• Sift together the icing sugar and almond flour through a fine sieve. Make sure to push all the almonds through the sieve.
• Stir together well, then add the egg whites (B) and mix well with a metal spoon.
• Now stir a third of the meringue mixture into the almond mixture to lighten it. Gently fold the remaining meringue in, using a figure of 8 motion. Stop folding when the mixture has become loose and shiny – if you lift the spoon the mixture should no longer break into pieces but fall like molten lava.
• Scoop the mixture into a piping bag and pipe onto the prepared trays. The best way to do this is to hold the piping bag directly above the circle (not at an angle) and squeeze just until, or slightly before the circle is filled.
• Once all the circles are filled, bang the tray hard onto a countertop 3 or 4 times to knock the air bubbles out.
• Dust the macarons with cinnamon. Leave the trays to stand for 30 minutes so that the macarons can dry out. If you touch them gently with your finger, they should have formed a skin.
• Bake the macarons for 8-12 minutes. Allow to cool completely on the trays. If they don’t easily lift off the paper/silicon mat, they need to dry out more. In this case you can return them to the warm (but switched off oven) with the door left ajar.
• Meanwhile make the milk tart filling. Bring the milk, butter and cinnamon stick to the boil.
• Mix the remaining ingredients into a smooth paste.
• Once the milk mixture has come to a boil, cool for a minute then remove the cinnamon stick and pour slowly into the smooth paste, whisking constantly to avoid curdling.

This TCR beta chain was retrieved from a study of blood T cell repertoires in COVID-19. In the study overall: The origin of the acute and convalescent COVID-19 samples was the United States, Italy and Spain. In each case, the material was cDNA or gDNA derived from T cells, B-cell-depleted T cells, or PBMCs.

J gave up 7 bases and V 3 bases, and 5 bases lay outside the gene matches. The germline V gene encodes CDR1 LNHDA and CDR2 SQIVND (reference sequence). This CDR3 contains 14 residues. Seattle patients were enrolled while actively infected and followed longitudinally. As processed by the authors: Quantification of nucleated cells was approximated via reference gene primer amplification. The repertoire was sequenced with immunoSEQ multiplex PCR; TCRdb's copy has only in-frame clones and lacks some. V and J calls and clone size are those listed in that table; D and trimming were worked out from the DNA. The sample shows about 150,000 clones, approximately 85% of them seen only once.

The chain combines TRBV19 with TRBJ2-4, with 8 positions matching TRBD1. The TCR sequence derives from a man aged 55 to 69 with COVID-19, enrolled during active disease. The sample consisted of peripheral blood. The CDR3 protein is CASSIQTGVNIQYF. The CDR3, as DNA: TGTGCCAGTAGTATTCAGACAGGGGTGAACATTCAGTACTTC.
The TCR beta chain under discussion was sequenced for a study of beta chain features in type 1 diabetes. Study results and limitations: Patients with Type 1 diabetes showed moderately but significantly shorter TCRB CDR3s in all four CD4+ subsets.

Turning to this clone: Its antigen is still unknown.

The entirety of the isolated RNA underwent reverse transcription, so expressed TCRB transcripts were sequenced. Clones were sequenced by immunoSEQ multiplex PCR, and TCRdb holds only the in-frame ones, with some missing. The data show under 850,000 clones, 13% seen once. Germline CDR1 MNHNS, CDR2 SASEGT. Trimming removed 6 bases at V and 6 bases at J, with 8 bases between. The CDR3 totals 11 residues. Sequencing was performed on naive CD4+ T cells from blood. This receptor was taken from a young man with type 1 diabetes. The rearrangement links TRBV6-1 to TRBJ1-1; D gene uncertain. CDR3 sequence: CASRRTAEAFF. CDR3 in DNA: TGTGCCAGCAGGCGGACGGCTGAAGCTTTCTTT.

• Strain this mixture back into the pot and return to a medium heat.
• Stir constantly until the mixture thickens and coats the back of a spoon, then allow to cool to room temperature. Spoon into a piping bag fitted with a palin round nozzle (about 5mm wide) then refrigerate until needed.
• Just before serving, match like-sized macarons and sandwich together with the milk tart filling.
• The unfilled macaron shells can be stored in an airtight container for 3 days in the fridge or up to 3 months in the freezer.


Share post:



More like this

The connected traveller: Passage to Perth

This month, we look at the new Samsung Galaxy...

A pioneering partnership for photographic tourism

In a pioneering move that underscores the evolving landscape...

The great pause

Soul-searching and regenerative travel in the Cradle of Humankind. By:...

G’day, mate!

If you’re flying to Australia to visit family, add...